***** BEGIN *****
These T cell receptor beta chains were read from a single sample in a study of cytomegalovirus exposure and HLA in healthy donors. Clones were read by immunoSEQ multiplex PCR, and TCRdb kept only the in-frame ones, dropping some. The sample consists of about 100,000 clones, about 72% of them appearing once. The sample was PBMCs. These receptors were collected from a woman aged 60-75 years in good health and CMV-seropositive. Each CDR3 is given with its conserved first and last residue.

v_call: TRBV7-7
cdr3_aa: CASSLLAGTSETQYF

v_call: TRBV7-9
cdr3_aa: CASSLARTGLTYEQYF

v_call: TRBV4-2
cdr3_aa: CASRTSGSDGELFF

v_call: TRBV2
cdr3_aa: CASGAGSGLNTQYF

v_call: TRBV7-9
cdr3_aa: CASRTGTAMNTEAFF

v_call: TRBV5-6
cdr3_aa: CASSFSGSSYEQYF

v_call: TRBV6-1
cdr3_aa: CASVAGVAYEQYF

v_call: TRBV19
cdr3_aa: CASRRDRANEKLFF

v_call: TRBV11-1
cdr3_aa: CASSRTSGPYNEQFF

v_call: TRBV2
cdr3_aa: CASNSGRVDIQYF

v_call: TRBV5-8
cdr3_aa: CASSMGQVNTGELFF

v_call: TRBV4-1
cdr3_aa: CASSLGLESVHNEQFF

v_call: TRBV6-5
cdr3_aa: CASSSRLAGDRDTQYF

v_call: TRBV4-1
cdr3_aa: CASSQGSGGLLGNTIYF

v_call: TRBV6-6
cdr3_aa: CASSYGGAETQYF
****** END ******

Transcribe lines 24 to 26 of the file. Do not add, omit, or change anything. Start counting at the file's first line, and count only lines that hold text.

v_call: TRBV4-1
cdr3_aa: CASSLGLESVHNEQFF

v_call: TRBV6-5